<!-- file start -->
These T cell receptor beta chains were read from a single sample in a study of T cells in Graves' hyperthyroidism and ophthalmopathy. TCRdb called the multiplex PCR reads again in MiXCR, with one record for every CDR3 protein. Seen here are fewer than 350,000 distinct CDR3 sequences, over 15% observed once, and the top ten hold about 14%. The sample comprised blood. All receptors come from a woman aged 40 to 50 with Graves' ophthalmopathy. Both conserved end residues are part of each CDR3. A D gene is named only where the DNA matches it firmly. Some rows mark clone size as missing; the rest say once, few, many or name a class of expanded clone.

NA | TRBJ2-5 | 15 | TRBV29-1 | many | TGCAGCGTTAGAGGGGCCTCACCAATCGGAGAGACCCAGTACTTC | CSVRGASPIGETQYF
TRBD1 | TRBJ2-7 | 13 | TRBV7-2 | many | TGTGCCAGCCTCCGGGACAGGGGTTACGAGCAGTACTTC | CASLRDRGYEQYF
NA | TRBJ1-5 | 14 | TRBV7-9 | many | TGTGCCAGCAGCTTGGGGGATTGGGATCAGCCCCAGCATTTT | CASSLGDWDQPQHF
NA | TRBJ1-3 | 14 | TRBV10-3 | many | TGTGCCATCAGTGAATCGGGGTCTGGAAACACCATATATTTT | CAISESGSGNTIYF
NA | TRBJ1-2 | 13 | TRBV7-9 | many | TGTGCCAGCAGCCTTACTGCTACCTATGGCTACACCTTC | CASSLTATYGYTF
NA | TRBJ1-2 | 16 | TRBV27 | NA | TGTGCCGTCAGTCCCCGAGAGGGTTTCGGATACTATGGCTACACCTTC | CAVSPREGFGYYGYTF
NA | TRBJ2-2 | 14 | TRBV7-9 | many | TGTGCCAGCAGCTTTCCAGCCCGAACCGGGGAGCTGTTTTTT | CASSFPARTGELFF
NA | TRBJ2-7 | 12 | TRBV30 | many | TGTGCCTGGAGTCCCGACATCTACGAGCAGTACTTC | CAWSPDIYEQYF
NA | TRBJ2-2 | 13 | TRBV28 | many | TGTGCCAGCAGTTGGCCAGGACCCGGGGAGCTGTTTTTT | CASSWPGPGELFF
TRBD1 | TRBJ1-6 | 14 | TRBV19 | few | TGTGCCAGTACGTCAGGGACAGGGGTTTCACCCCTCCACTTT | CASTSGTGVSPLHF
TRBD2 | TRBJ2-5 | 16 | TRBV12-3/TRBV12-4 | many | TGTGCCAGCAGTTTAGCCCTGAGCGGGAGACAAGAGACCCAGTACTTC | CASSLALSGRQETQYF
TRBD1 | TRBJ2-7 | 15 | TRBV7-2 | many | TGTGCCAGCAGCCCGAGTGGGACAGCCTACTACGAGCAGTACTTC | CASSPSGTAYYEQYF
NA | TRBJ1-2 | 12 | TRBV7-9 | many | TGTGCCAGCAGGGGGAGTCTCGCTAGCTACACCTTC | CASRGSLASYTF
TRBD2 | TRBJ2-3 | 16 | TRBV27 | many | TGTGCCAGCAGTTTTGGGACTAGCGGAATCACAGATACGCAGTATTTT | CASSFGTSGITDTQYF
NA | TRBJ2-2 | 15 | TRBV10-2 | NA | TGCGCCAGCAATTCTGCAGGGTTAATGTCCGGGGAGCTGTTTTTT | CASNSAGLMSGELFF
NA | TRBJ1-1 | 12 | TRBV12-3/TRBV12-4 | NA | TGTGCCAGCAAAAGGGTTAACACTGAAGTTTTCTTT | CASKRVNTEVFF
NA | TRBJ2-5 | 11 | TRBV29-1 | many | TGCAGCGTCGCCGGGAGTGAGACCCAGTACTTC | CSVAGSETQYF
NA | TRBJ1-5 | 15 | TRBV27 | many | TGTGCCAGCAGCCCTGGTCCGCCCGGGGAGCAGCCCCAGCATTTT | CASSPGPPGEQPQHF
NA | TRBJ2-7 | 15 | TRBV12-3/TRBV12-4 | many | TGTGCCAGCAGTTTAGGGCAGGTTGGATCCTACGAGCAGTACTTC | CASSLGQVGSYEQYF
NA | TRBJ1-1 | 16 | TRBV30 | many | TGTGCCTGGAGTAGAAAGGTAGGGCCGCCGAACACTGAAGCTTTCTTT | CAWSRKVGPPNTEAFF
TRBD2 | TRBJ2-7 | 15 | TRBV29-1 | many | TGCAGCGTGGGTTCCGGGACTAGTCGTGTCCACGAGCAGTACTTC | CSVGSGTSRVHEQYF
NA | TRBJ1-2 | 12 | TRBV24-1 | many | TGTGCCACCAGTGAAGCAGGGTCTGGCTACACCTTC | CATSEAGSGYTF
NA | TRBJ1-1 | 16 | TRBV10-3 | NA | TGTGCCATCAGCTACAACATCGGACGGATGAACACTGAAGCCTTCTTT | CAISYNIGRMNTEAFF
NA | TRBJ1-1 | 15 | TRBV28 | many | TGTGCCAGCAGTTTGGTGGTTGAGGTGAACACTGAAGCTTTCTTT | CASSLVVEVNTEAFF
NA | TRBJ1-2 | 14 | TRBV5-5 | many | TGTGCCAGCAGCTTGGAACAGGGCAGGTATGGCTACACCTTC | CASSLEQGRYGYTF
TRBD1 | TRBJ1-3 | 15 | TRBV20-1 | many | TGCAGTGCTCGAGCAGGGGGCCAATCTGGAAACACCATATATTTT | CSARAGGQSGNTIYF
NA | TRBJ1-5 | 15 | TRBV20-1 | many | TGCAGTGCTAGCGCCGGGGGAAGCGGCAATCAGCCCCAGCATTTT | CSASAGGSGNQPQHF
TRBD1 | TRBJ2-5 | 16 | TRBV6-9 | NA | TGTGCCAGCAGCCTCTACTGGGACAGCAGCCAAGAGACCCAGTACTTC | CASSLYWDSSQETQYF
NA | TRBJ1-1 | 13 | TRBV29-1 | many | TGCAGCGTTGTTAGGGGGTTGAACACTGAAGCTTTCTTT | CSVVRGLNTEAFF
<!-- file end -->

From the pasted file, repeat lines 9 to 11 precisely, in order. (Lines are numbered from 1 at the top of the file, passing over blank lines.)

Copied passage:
NA | TRBJ2-7 | 12 | TRBV30 | many | TGTGCCTGGAGTCCCGACATCTACGAGCAGTACTTC | CAWSPDIYEQYF
NA | TRBJ2-2 | 13 | TRBV28 | many | TGTGCCAGCAGTTGGCCAGGACCCGGGGAGCTGTTTTTT | CASSWPGPGELFF
TRBD1 | TRBJ1-6 | 14 | TRBV19 | few | TGTGCCAGTACGTCAGGGACAGGGGTTTCACCCCTCCACTTT | CASTSGTGVSPLHF